Genes and chromosomes in chronic myeloid leukaemia (CML)

CML develops when the body makes an new abnormal gene by accident.

What are genes and chromosomes?

Chronic myeloid leukaemia (CML) is a cancer of the white blood cells. It develops when some white blood cells start behaving abnormally.

All cells contain a set of instructions that tell them how to behave. These instructions are stored as genes. The genes are organised into structures called chromosomes. Most cells in the body contain 23 pairs of chromosomes.

The BCR-ABL1 gene

New cells are made when a cell divides into two cells. Before a cell divides, it makes a copy of all the instructions stored in the genes on the chromosomes. CML develops when something goes wrong during this copying process.

A gene called ABL1, which is on chromosome 9, gets stuck to a gene called BCR, which is on chromosome 22. When the ABL1 gene sticks to the BCR gene, it creates a completely new abnormal gene called BCR-ABL1.

This new BCR-ABL1 gene makes a substance called tyrosine kinase. Too much tyrosine kinase causes the bone marrow to make too many white blood cells. It also stops these cells from developing into normal blood cells or dying when they should. These abnormal cells are the leukaemia cells.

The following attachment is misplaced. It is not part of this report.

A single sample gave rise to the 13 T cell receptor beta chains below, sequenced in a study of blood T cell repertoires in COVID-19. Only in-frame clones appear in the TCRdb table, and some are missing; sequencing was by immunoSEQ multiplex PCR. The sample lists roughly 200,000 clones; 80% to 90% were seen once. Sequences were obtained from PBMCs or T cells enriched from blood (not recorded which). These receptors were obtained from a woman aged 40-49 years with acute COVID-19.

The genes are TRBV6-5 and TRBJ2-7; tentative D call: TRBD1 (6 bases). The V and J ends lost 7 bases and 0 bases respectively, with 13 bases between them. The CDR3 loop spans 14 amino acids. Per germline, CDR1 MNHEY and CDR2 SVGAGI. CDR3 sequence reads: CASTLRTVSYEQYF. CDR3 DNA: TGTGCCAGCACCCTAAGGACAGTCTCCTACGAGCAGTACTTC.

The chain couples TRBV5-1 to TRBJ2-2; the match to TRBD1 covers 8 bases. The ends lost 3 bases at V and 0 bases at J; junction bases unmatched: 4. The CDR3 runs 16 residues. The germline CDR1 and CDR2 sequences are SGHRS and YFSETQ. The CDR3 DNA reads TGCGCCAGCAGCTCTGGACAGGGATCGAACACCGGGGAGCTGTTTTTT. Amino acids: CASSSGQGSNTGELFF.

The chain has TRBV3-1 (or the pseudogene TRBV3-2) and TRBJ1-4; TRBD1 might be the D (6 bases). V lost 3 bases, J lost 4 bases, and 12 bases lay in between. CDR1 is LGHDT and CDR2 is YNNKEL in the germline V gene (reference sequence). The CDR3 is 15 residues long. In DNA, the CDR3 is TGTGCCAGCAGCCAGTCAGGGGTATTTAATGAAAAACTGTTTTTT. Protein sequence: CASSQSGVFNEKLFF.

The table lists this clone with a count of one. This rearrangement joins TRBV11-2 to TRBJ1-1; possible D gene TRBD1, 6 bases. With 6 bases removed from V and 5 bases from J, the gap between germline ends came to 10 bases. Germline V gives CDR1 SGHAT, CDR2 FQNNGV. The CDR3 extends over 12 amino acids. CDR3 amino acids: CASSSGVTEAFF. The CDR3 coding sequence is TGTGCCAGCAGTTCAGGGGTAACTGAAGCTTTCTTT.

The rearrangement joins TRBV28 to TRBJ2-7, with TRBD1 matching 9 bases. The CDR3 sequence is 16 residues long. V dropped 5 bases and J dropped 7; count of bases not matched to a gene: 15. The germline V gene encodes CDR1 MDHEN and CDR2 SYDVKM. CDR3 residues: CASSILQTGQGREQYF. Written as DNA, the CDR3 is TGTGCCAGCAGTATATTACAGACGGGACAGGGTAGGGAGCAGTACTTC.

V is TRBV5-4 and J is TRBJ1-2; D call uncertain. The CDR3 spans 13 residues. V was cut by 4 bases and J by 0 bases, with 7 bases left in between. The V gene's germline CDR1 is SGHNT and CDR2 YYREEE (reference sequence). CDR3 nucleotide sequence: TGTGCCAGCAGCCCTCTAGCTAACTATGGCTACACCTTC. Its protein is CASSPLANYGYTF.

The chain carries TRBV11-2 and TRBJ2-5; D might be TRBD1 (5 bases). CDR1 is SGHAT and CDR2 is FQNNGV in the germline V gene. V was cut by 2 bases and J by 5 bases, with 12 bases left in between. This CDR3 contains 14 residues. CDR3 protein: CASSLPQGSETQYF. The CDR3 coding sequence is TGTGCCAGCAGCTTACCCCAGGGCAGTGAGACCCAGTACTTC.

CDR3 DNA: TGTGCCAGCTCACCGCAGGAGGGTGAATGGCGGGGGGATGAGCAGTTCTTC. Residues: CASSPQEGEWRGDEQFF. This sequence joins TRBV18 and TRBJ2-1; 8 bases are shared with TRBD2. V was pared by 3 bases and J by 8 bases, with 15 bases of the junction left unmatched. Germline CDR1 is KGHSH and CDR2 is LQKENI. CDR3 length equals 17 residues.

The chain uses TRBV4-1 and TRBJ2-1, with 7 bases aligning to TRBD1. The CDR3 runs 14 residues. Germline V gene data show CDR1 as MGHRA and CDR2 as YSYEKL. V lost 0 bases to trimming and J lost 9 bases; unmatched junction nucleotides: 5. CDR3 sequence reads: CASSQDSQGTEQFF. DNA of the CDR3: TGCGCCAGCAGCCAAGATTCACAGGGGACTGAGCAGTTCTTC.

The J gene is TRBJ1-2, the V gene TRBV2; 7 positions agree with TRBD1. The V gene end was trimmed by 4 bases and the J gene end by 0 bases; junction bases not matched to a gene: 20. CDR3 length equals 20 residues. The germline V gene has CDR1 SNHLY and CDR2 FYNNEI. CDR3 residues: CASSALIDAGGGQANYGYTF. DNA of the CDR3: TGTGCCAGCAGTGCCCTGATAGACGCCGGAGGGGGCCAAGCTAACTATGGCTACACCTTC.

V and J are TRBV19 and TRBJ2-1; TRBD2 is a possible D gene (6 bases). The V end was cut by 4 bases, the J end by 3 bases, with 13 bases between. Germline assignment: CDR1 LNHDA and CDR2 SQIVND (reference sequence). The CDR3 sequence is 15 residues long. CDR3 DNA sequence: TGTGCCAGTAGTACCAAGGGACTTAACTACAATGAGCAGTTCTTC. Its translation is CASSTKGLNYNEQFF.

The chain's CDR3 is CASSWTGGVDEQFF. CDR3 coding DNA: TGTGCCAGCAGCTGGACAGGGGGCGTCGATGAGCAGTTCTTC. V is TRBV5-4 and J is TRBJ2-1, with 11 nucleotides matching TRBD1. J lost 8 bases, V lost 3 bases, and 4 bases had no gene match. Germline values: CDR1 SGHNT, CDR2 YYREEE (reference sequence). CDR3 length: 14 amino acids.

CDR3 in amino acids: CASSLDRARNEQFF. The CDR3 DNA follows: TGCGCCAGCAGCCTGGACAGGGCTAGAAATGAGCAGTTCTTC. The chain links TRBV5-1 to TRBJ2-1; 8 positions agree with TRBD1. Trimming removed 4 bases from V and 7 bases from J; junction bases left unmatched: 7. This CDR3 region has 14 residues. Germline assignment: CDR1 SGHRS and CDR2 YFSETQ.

The Philadelphia Ph chromosome

When the new BCR-ABL1 gene forms on chromosome 22, it changes how the chromosome looks. Doctors can see it when they look at the leukaemia cells under a microscope.

They call it the Philadelphia chromosome. Most people with CML have the Philadelphia chromosome in all their leukaemia cells.

The Philadelphia chromosome is not inherited. You are not born with it, so you cannot pass it on to your children.

About our information


  • References

    Below is a sample of the sources used in our chronic myeloid leukaemia (CML). If you would like more information about the sources we use, please contact us at

    European Leukemia Net. Recommendations for the management of chronic myeloid leukemia. 2013.

    Hoffbrand V, and Moss P. Hoffbrand’s essential haematology. 7th edition. 2016.

    National Institute for Health and Care Excellence. Leukaemia (chronic myeloid) – dastatinib, nilotinib and standard dose imatinib for the first-line treatment of chronic myeloid leukaemia (part review of technology appraisal guidance 70). April 2012.

    National Institute for Health and Care Excellence. Technology appraisal guidance. 401/426/425.

    DeVita V, Lawrence T and Rosenberg S. 2016. Lymphomas and leukemias. From Cancer: principles and practice of oncology.


  • Reviewers

    This information has been written, revised and edited by Macmillan Cancer Support’s Cancer Information Development team. It has been reviewed by expert medical and health professionals and people living with cancer. It has been approved by Senior Medical Editor, Dr Anne Parker, Consultant Haematologist.

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